Like Leonidas, I have also refused to fly, only once relenting in 2006 to fly Las Vegas, where we were there to babysit with the grand daughter, while her parents partied. But, if you still have any doubts, read Leonidas post. The most intriguing, to me anyway is here:
You are more than 100 times as likely to die in a car crash than from a terrorist attack on US soil. About 42,000 people die annually in a car crash. 3,000 people died on 9/11, and a few in other terrorist attacks since (e.g. Ft. Hood.) The odds are clear - under 4,000 people have been killed in terrorism attacks on US soil since 2000, while over 400,000 people have died in car accidents. While terrorism is horrifying it does not rise to a risk that justifies abrogation of our Constitutional rights - especially when the proffered claims of "safety" magainst said attacks made by the government are in fact intentionally false and misleading.
This probably presents the leading argument for why we should not allow our freedoms to be taken away from us like this. And frankly, I do not think the TSA is not using these naked body scans and groping sessions to further security, but to numb us to having our privacy invaded in this fashion. Once we become used to it, there will be more, and at more places. Court houses would seem to be next. Then it will be sports stadiums, and finally anywhere at all. Soon enough, backscatter devices will be portable enough that they will be used at routine traffic stops. Precedent already allows police to stop everyone at drunk driving checkpoints (a thoroughly unconstitutional development.) So, take a car to grandmas house, or take a sleigh, or a train, or bus. But do not take a plane. We have to send a message that Americans will not tolerate further intrusion on their persons for any reason.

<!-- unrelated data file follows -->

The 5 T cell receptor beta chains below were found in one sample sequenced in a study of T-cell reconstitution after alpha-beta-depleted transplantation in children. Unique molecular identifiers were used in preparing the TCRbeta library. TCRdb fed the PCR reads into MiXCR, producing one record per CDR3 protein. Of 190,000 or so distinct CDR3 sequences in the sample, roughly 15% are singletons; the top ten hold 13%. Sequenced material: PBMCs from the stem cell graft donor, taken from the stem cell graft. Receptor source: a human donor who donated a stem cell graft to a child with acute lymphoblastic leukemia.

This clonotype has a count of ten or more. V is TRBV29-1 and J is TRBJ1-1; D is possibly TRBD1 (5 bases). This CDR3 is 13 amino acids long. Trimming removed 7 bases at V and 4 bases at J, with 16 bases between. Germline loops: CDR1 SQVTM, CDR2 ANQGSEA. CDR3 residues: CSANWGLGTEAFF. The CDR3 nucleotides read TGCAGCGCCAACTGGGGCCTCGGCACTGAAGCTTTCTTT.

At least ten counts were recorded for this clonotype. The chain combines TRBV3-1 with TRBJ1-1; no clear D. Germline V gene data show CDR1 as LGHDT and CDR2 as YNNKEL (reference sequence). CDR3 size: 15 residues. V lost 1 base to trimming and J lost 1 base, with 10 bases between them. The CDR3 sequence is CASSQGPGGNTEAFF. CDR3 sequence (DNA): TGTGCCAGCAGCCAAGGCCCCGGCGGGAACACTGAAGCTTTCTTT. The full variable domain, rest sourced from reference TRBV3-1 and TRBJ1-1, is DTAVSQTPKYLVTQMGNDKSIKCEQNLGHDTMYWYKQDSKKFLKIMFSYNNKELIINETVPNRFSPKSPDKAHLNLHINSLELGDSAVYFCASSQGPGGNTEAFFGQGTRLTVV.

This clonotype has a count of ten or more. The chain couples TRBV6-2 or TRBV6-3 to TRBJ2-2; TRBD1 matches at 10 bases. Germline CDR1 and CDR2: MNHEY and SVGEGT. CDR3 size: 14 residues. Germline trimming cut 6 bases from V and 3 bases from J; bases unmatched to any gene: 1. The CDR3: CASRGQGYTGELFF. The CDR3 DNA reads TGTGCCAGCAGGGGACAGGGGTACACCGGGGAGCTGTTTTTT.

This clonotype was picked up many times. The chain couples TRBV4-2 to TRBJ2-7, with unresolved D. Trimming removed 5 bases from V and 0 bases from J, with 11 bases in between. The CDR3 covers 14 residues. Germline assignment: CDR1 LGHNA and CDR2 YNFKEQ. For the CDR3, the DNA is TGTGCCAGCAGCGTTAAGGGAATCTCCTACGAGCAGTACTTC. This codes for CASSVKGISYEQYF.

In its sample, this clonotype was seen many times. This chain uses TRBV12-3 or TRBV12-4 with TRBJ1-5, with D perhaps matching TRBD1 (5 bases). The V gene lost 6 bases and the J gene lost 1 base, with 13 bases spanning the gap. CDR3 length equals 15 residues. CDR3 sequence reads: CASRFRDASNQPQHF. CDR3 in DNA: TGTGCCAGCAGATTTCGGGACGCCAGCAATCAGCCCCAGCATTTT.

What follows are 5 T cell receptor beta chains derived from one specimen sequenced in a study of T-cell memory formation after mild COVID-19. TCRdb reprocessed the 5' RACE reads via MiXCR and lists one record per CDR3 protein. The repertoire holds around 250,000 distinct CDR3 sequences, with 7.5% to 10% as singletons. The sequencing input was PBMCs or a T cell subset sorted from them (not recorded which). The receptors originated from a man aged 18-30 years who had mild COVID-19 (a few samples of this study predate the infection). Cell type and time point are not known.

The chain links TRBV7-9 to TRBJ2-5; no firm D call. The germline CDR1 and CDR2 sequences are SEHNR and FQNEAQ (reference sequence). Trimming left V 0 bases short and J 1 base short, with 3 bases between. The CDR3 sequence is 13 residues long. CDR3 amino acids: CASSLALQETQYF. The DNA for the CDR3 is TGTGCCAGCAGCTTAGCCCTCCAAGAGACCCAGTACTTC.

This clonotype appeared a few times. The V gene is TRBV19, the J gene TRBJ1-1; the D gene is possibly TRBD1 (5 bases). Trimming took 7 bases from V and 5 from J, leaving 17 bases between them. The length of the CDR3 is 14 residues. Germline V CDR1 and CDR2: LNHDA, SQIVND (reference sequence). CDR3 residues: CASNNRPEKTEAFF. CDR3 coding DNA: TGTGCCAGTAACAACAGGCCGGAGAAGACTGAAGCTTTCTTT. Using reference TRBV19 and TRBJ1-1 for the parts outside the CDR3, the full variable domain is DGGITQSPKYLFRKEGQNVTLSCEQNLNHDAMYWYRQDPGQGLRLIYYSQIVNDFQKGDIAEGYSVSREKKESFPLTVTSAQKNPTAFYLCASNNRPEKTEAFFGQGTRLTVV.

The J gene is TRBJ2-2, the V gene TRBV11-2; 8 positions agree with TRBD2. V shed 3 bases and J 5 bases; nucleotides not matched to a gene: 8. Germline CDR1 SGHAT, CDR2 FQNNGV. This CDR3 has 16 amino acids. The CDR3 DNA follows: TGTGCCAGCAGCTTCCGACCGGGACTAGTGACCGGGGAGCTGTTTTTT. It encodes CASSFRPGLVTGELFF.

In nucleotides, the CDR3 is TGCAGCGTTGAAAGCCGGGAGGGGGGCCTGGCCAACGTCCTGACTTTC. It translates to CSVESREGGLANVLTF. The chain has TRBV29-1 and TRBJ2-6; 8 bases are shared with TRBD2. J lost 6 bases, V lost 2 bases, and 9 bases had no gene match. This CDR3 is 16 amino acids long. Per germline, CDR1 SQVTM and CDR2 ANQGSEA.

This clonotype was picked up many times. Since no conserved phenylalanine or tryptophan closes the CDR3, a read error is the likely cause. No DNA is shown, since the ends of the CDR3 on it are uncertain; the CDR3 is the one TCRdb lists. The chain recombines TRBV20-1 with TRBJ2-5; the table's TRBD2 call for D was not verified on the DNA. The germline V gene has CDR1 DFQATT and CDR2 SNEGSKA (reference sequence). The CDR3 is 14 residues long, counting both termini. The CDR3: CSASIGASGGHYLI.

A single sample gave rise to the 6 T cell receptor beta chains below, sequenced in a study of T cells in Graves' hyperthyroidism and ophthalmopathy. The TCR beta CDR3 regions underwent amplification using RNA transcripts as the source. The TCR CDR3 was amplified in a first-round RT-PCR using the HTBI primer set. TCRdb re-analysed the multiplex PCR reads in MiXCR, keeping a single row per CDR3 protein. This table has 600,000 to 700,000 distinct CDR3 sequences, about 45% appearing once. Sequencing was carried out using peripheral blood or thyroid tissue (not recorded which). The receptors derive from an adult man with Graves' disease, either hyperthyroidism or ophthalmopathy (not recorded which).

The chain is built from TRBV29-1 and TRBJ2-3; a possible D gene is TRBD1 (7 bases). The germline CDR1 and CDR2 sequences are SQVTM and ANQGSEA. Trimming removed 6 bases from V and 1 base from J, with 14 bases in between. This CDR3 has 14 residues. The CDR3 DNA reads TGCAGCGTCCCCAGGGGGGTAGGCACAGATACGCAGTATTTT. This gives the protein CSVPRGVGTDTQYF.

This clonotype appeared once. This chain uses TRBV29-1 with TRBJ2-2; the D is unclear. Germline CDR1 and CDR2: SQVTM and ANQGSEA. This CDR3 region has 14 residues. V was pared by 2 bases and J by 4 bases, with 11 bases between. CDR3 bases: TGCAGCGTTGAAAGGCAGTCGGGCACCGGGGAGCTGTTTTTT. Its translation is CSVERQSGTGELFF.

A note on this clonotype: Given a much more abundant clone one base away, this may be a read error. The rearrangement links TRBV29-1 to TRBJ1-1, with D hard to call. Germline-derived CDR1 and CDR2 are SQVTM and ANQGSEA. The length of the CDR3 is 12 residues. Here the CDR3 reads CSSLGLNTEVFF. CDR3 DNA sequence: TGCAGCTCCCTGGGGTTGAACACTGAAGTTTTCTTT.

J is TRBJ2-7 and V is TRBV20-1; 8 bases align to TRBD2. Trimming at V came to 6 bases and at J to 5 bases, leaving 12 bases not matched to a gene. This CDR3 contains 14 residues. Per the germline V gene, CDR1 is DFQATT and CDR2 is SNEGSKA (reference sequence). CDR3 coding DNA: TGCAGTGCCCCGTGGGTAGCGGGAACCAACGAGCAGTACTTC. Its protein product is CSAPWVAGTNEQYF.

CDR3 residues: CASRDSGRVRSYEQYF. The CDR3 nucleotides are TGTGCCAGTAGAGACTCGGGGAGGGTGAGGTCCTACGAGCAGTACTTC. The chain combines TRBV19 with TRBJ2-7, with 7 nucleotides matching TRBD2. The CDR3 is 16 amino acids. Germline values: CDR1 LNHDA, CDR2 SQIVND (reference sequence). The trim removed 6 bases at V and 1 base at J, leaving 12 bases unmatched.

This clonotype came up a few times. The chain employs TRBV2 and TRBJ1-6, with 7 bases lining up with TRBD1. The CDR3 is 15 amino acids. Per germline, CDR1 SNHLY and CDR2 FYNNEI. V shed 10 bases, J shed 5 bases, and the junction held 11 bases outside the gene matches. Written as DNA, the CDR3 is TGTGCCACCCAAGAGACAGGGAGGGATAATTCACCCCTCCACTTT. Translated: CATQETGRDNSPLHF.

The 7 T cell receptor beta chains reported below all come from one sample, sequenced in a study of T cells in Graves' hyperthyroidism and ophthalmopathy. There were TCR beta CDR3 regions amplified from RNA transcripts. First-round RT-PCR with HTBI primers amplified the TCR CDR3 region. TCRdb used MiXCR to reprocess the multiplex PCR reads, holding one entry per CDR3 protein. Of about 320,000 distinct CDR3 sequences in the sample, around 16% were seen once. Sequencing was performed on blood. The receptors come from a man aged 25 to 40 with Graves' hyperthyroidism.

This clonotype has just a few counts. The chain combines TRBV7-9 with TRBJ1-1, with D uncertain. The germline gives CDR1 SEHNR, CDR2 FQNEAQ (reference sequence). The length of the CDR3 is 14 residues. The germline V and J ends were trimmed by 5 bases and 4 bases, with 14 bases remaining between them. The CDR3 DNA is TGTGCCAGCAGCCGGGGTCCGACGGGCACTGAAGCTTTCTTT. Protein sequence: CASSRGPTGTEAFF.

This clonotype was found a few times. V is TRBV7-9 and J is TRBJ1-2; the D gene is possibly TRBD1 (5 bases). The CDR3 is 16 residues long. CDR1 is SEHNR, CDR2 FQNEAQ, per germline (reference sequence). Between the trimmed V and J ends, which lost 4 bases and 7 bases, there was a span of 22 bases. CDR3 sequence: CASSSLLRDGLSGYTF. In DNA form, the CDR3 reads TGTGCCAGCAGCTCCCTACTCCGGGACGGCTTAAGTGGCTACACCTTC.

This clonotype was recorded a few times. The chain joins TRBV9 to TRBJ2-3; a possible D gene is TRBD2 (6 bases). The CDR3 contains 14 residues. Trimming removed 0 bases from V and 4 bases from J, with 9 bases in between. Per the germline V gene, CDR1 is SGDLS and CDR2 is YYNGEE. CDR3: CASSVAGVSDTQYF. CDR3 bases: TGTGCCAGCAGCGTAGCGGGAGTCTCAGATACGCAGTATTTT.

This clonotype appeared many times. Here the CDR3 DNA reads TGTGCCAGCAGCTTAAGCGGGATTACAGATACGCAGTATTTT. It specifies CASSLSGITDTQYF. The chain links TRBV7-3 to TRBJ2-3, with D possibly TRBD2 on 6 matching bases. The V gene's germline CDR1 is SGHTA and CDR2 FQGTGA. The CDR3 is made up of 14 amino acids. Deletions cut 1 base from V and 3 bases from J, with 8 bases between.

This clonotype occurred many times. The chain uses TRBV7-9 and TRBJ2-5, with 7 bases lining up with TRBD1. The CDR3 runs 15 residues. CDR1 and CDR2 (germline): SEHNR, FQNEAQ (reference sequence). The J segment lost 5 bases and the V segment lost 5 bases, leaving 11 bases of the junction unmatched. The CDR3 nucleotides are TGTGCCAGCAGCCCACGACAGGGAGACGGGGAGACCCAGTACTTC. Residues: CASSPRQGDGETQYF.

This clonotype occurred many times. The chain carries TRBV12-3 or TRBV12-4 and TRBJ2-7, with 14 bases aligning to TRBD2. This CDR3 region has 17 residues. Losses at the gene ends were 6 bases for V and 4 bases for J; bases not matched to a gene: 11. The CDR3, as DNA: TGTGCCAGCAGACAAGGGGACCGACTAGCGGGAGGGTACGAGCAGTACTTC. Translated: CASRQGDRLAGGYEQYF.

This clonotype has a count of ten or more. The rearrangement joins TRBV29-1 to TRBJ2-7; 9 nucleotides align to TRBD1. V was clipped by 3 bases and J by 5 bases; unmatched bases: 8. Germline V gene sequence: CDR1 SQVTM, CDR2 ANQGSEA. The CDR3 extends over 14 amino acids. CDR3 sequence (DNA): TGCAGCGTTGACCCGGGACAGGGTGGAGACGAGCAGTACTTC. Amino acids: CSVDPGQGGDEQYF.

Update: The American Thinker has a very good article, by Selwyn Duke, that bears on the topic at hand entitled Profile Muslims or Pat Down the Masses. Among other things, Mr. Duke brings up:
Now, we all know what kind of suicidal idiocy engenders such blindness: a politically correct brand that panders to the sensitivities of vocal, politically favored minority groups such as Muslims. But what about the sensitivities of millions of Americans who have to tolerate intrusive body scanning and pat-downs and watch their children subjected to same? And the kicker is that when Janet Incompetano (as Mark Steyn calls her) was asked if Muslim women sporting hijabs would have to go through the same full-body pat downs, she equivocated and said, "adjustments will be made where they need to be made" and "With respect to that particular issue, I think there will be more to come." Are you kidding me? Is this Total Recall meets One Flew Over the Cuckoo's Nest? Muslim women are the demographic second-most likely to commit Islamic terrorism. If they aren't subjected to scrutiny, what is the point (besides "security theater")?
What's the point, indeed. Every one of the terrorist attacks have been committed by Muslims. No one else. If we can't screen Muslims, why even bother-unless as I think, the exercise has other purposes.